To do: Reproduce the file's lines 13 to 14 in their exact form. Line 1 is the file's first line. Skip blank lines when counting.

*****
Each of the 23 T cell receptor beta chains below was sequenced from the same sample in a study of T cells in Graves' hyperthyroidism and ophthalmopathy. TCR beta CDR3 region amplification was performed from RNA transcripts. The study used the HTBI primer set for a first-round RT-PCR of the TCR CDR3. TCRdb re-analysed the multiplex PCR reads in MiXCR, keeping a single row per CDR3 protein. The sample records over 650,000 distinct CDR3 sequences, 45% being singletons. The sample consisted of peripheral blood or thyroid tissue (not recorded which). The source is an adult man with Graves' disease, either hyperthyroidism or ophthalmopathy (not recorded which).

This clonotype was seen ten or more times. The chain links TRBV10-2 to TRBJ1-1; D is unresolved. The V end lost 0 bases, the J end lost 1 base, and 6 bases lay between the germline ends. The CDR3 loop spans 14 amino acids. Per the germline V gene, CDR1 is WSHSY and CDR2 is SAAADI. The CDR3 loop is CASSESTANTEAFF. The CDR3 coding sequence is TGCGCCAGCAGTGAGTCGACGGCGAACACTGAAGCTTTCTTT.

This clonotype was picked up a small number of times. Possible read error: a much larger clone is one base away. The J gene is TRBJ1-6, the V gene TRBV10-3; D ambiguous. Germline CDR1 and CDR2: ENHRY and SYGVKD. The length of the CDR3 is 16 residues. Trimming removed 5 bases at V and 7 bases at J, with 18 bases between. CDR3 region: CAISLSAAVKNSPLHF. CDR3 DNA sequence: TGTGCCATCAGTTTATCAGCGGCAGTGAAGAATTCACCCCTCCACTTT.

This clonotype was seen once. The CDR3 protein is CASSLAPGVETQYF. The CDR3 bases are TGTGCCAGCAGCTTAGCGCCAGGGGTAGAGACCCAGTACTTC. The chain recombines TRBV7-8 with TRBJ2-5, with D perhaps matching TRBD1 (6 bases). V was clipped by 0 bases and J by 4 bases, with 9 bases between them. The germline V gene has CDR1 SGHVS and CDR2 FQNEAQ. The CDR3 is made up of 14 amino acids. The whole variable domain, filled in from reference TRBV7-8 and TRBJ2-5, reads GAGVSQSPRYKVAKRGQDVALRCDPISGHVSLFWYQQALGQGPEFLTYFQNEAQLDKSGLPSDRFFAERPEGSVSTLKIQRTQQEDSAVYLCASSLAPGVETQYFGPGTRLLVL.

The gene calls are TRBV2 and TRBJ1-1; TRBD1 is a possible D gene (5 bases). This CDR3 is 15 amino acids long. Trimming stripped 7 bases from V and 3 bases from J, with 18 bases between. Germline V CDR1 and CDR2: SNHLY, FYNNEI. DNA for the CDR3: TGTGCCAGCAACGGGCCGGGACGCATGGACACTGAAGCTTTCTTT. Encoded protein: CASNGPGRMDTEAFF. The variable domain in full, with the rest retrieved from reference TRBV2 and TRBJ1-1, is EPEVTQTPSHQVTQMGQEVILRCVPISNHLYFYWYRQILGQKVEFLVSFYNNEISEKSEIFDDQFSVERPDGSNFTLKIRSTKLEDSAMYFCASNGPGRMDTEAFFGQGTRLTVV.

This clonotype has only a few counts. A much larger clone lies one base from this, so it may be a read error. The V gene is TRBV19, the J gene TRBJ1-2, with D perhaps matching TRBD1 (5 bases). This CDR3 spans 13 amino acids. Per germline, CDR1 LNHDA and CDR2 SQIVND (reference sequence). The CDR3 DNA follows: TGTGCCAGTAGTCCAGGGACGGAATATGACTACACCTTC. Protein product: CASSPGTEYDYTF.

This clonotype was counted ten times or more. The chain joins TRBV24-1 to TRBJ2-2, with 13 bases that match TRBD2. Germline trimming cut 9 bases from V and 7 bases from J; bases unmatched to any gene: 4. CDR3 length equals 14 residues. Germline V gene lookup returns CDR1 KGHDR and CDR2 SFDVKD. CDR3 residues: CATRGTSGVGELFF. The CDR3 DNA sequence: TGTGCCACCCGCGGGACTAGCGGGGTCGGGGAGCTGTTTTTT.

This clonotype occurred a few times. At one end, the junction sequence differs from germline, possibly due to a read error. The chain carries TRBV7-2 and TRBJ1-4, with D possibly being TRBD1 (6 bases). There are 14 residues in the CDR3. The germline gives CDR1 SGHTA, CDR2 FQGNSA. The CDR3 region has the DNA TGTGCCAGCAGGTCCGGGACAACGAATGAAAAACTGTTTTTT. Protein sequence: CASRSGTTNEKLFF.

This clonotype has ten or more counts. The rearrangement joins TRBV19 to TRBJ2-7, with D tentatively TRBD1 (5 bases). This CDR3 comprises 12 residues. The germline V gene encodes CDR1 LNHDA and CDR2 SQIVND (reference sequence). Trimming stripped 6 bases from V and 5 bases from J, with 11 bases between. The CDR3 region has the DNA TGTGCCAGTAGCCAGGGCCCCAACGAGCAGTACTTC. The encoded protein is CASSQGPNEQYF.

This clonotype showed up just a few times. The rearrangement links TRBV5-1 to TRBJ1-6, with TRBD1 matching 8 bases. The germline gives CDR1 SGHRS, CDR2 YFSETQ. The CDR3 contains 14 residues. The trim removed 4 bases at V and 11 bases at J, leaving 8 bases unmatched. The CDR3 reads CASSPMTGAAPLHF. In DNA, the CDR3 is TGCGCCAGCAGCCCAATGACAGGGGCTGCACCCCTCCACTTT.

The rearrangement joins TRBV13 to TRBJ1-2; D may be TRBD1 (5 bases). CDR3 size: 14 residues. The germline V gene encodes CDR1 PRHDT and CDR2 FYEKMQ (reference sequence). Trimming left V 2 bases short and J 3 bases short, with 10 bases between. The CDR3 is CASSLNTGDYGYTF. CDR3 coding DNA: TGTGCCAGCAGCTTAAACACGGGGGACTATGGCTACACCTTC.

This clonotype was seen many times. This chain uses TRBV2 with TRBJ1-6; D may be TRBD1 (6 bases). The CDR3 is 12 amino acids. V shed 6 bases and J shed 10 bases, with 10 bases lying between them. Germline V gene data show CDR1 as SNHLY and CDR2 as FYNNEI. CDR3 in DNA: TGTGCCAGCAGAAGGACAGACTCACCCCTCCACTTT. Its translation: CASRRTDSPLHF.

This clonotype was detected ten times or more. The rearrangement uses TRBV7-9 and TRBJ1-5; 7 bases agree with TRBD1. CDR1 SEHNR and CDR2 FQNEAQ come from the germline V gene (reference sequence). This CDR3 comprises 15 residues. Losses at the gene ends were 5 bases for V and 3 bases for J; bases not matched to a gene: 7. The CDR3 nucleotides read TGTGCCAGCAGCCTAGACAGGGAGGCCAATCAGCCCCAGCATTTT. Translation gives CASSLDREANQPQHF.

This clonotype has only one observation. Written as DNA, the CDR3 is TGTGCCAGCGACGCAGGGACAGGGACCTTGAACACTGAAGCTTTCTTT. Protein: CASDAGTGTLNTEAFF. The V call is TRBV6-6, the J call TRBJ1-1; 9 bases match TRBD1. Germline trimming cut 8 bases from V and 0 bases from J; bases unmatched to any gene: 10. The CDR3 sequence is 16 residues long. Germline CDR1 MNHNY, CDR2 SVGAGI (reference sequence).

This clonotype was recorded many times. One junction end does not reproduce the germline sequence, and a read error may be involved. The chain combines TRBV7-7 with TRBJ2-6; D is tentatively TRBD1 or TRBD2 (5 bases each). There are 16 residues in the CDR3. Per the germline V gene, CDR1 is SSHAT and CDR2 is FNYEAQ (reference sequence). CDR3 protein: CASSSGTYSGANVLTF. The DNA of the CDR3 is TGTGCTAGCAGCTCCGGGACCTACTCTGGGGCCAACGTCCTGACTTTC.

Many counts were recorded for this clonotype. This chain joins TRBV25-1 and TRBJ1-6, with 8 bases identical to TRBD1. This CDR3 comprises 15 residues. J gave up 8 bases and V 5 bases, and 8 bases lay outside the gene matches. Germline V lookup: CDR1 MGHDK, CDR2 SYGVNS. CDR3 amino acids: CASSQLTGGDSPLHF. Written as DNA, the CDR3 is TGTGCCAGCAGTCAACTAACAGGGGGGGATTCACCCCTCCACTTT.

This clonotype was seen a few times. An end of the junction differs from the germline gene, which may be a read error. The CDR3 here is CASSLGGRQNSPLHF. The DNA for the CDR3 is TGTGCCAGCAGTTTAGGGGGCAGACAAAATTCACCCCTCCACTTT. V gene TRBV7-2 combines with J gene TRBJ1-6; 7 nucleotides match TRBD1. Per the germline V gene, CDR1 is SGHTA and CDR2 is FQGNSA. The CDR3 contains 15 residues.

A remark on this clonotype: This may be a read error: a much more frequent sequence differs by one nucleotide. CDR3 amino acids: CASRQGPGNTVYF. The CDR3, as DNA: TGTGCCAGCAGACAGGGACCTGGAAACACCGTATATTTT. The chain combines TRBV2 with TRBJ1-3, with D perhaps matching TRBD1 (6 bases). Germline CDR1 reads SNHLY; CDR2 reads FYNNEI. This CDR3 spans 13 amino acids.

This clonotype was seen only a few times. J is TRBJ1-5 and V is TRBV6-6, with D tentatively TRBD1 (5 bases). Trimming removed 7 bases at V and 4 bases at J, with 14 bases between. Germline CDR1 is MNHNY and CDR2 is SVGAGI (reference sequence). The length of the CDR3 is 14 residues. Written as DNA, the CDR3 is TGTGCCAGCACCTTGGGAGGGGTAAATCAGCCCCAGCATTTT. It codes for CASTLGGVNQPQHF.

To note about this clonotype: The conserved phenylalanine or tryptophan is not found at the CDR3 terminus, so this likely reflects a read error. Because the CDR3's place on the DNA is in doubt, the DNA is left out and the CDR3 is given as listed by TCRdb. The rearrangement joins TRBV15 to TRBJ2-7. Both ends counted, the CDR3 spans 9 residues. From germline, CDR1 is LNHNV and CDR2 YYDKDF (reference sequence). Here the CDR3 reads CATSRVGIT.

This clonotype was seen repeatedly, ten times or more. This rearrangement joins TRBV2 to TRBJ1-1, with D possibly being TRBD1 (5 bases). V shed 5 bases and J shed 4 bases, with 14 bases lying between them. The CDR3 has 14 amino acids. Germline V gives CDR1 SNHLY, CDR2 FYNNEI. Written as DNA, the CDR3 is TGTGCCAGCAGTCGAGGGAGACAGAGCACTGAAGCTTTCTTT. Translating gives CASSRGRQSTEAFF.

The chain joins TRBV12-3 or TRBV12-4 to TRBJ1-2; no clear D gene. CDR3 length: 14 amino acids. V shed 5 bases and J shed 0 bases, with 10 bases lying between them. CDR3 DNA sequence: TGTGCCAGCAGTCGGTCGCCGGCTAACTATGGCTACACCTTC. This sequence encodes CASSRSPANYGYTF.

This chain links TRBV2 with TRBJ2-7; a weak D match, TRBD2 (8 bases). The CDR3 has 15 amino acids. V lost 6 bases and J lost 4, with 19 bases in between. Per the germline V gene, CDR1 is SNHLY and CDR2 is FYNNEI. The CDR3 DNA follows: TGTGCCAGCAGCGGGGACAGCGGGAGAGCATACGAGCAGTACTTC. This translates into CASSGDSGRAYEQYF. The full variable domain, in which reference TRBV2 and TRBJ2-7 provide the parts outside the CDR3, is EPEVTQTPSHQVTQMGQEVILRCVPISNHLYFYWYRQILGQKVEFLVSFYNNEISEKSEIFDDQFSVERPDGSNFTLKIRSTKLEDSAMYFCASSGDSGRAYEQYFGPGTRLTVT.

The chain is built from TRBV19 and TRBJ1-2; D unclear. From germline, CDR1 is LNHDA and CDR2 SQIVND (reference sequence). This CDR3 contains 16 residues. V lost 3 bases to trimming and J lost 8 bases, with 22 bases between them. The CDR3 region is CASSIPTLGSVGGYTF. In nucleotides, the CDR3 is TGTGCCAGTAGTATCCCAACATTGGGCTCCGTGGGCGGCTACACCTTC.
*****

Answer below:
This clonotype was detected ten times or more. The rearrangement uses TRBV7-9 and TRBJ1-5; 7 bases agree with TRBD1. CDR1 SEHNR and CDR2 FQNEAQ come from the germline V gene (reference sequence). This CDR3 comprises 15 residues. Losses at the gene ends were 5 bases for V and 3 bases for J; bases not matched to a gene: 7. The CDR3 nucleotides read TGTGCCAGCAGCCTAGACAGGGAGGCCAATCAGCCCCAGCATTTT. Translation gives CASSLDREANQPQHF.

This clonotype has only one observation. Written as DNA, the CDR3 is TGTGCCAGCGACGCAGGGACAGGGACCTTGAACACTGAAGCTTTCTTT. Protein: CASDAGTGTLNTEAFF. The V call is TRBV6-6, the J call TRBJ1-1; 9 bases match TRBD1. Germline trimming cut 8 bases from V and 0 bases from J; bases unmatched to any gene: 10. The CDR3 sequence is 16 residues long. Germline CDR1 MNHNY, CDR2 SVGAGI (reference sequence).